House of Water
House of Water
“Nienow’s lyrics fit together with watertight precision as he praises labor and the act of trudging through when disaster strikes. . .”
Available in print.
Matthew Nienow lives in Port Townsend, Washington with his wife and two sons, where he builds boats and custom wooden paddle boards. His poems have appeared in Best New Poets (2007 and 2012), New England Review and Poetry, which awarded him a 2013 Ruth Lilly Poetry Fellowship. He has also received fellowships, grants and support from the National Endowment for the Arts (2011 Fellowship), the Elizabeth George Foundation, Artist Trust of Washington State, the Bread Loaf Writers’ Conference and 4Culture of Seattle.
“Matthew Nienow understands the spell-like power of calling things by their ancient, actual names: nubbins and sapwood, preachers and riving knives, lapstrake and bulwarks and sponsons. House of Water is a marvelous debut, full of love songs to work, to struggle, and to all that is plumb, and level, and true.”
“Deeply felt and beautifully built, the poems in Matthew Nienow’s long-awaited debut shimmer with hard-won grace. Nienow—father, husband, boat builder—is a keen observer of his world. He pries open intimate moments to reveal joy, sorrow, and music that’s restorative, uncanny. Cumulatively, the poems are a testament to a rural life and to the eternal bonds love hammers into existence. Formally rigorous and emotionally complex, House of Water is a staggering book that marks the arrival of an important voice in American poetry.”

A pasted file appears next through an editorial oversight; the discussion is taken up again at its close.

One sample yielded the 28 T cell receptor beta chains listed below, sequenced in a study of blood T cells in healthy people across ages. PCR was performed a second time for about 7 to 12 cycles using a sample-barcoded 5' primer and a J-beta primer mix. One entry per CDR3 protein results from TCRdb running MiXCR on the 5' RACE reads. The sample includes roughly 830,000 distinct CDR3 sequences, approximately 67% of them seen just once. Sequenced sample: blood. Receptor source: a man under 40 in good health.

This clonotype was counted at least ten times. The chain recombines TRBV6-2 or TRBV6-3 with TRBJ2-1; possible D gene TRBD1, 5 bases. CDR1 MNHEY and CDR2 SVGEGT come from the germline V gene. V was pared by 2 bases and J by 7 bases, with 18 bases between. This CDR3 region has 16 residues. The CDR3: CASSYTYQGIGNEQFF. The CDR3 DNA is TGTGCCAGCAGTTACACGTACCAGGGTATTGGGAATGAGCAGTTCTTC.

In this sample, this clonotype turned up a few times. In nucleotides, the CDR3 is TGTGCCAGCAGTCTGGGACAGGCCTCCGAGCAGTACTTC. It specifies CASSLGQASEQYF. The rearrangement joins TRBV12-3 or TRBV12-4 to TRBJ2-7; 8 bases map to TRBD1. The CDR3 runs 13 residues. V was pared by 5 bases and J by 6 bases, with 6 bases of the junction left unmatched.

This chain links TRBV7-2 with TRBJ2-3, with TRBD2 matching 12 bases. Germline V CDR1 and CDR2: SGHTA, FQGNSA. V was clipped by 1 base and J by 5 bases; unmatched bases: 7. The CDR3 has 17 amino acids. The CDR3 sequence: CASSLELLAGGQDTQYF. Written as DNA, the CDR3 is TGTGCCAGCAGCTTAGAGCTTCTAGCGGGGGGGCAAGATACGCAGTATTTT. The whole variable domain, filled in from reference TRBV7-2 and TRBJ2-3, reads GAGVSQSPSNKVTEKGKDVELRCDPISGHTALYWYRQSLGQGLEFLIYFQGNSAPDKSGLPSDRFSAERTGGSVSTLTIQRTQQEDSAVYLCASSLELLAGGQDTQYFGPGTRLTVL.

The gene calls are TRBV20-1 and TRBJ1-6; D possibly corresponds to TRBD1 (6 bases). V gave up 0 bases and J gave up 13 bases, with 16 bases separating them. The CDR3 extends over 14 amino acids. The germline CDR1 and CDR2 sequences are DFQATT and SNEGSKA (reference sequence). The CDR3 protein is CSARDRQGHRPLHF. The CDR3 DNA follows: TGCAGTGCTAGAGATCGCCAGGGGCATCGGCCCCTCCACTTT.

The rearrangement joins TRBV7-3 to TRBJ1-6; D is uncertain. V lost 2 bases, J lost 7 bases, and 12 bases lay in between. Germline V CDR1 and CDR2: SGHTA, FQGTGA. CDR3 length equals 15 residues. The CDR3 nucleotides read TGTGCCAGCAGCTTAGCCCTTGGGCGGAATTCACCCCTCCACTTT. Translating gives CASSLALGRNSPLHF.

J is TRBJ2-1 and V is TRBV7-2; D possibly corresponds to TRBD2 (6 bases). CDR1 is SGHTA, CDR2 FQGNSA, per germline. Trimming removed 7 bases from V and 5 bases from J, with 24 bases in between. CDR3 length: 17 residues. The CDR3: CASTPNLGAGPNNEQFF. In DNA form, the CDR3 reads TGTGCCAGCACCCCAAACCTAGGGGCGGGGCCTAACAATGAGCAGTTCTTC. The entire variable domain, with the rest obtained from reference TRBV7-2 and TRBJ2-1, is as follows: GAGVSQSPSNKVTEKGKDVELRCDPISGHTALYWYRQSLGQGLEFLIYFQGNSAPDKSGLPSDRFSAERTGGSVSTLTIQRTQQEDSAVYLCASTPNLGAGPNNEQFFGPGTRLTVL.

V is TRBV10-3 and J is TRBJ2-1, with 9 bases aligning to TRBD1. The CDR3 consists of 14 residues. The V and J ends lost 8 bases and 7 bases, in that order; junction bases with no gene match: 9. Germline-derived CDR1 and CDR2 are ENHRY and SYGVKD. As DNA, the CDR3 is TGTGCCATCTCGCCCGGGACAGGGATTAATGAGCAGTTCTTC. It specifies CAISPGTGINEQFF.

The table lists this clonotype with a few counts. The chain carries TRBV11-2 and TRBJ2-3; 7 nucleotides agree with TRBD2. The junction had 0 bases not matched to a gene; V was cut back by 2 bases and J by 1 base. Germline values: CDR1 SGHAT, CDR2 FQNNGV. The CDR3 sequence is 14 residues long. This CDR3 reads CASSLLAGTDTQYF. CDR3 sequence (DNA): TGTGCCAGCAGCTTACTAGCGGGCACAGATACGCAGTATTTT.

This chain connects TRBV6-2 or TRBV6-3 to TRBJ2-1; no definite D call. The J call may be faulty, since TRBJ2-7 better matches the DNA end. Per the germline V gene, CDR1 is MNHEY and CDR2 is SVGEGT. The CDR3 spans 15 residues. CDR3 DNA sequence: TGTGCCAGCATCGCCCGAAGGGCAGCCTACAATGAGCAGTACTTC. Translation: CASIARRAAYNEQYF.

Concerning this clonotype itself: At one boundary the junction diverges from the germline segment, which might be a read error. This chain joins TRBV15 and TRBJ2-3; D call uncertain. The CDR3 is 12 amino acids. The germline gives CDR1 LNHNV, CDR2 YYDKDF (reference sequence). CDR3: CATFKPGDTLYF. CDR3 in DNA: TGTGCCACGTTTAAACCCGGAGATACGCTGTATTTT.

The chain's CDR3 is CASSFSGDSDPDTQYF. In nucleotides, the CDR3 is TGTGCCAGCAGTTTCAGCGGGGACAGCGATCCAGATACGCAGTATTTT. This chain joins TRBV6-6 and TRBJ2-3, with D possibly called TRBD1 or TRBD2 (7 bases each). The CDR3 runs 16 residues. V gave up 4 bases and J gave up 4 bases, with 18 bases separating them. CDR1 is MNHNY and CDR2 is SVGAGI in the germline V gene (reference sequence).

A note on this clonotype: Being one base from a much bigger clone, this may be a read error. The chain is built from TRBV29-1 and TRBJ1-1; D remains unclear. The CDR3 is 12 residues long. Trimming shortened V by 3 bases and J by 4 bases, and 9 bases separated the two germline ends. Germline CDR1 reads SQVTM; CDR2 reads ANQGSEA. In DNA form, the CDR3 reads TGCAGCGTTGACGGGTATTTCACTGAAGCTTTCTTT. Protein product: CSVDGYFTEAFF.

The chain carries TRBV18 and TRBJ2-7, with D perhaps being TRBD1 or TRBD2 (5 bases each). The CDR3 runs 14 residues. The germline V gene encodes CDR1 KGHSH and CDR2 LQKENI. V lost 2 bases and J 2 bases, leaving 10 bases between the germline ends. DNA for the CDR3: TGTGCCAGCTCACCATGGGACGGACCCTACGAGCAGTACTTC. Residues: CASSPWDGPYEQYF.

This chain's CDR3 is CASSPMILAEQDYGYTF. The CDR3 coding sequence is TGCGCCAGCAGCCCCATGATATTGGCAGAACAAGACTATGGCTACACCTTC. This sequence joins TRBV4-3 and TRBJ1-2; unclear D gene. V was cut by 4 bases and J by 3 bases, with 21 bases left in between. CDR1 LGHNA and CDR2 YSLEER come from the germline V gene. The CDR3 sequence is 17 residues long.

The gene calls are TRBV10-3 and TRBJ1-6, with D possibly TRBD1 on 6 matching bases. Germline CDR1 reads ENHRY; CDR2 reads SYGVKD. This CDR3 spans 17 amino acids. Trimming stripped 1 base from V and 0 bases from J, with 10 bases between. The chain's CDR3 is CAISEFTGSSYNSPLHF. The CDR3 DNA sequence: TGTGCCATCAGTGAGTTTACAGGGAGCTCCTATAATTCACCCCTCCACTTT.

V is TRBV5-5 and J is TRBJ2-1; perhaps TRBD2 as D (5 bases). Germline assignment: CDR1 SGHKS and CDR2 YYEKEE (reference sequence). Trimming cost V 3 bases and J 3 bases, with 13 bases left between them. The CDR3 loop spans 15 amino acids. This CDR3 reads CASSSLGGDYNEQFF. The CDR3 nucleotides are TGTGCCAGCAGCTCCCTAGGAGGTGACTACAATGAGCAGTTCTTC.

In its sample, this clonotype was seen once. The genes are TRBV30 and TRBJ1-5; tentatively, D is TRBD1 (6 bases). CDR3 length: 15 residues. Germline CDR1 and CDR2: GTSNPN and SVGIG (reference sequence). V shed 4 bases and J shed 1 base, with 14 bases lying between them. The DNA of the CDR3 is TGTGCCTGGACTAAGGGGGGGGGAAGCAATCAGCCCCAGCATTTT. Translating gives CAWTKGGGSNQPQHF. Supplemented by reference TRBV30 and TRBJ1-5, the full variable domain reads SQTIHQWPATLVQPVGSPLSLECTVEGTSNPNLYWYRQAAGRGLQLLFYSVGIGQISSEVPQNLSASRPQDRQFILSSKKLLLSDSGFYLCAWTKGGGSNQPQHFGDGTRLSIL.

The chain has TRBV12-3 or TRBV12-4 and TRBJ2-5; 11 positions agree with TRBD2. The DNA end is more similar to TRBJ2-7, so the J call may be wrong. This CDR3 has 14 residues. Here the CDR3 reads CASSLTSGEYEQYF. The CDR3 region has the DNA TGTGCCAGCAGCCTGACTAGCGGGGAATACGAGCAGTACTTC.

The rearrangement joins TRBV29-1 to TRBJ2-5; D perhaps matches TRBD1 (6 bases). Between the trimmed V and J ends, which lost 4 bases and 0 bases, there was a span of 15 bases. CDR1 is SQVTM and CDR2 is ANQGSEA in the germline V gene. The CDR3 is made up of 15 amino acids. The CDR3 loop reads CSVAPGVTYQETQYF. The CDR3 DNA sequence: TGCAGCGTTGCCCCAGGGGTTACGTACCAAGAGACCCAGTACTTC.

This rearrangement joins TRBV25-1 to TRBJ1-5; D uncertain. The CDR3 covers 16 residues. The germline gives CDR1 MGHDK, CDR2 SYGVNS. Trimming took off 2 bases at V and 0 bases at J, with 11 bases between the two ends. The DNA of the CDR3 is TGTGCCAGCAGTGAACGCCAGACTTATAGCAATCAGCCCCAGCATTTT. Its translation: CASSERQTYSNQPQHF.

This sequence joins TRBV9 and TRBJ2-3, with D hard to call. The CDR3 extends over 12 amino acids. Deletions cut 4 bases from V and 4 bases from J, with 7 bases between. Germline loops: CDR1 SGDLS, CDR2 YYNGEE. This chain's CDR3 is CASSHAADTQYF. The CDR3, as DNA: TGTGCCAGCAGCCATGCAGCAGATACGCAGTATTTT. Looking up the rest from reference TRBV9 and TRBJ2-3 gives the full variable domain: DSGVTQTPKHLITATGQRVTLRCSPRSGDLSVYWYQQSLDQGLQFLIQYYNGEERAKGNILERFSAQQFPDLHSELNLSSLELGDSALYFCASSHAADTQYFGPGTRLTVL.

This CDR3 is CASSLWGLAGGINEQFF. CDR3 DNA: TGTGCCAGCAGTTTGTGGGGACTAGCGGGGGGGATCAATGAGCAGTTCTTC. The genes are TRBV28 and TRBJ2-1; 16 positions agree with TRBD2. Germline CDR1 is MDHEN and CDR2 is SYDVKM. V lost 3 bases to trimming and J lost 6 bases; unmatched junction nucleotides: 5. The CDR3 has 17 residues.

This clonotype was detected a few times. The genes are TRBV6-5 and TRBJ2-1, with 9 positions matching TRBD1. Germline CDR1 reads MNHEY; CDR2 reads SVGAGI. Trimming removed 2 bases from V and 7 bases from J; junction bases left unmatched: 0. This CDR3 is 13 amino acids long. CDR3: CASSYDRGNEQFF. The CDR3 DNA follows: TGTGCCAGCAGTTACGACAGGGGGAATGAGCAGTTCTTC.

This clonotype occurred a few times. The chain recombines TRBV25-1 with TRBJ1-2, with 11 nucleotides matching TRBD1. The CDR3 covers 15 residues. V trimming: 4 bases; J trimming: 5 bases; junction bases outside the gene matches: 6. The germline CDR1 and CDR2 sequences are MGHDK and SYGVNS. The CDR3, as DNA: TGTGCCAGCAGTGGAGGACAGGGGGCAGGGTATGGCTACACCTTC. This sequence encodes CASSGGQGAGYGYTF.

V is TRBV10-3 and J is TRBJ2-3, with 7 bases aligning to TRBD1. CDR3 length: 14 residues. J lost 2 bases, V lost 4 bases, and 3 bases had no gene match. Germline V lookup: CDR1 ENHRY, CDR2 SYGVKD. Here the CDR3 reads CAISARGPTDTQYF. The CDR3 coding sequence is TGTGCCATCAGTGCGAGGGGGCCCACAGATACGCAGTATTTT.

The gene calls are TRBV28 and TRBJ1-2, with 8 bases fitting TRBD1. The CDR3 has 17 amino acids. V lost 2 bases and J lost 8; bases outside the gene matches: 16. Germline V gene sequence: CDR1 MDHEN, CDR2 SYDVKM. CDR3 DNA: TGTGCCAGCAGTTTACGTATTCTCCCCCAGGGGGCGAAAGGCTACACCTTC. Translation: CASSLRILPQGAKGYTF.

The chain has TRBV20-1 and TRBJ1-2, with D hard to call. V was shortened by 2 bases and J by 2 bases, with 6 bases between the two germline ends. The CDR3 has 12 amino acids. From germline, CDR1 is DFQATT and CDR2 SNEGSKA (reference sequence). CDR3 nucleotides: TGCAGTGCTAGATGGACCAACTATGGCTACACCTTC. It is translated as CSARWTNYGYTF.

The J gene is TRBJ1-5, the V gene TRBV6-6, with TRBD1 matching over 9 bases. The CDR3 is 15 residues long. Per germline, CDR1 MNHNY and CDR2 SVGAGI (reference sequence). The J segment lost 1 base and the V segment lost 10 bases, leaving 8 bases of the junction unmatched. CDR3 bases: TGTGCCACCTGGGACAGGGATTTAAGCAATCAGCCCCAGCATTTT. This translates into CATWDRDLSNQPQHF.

—Eduardo C. Corral
“Within his first full length poetry collection, House of Water, Nienow puts his indelible signature on the short list of now emerging poets who contain within them that rare and wondrous alchemy of intellectual curiosity, emotional truthfulness, and formal acumen that will move the poetic art forward in decades to come. And oh, the beautiful structures Nienow builds from his shipyard, and with such expertly sharpened tools. This is as fine a first book as I’ve ever read. An absolute pleasure, and must read for all serious poetry lovers.”
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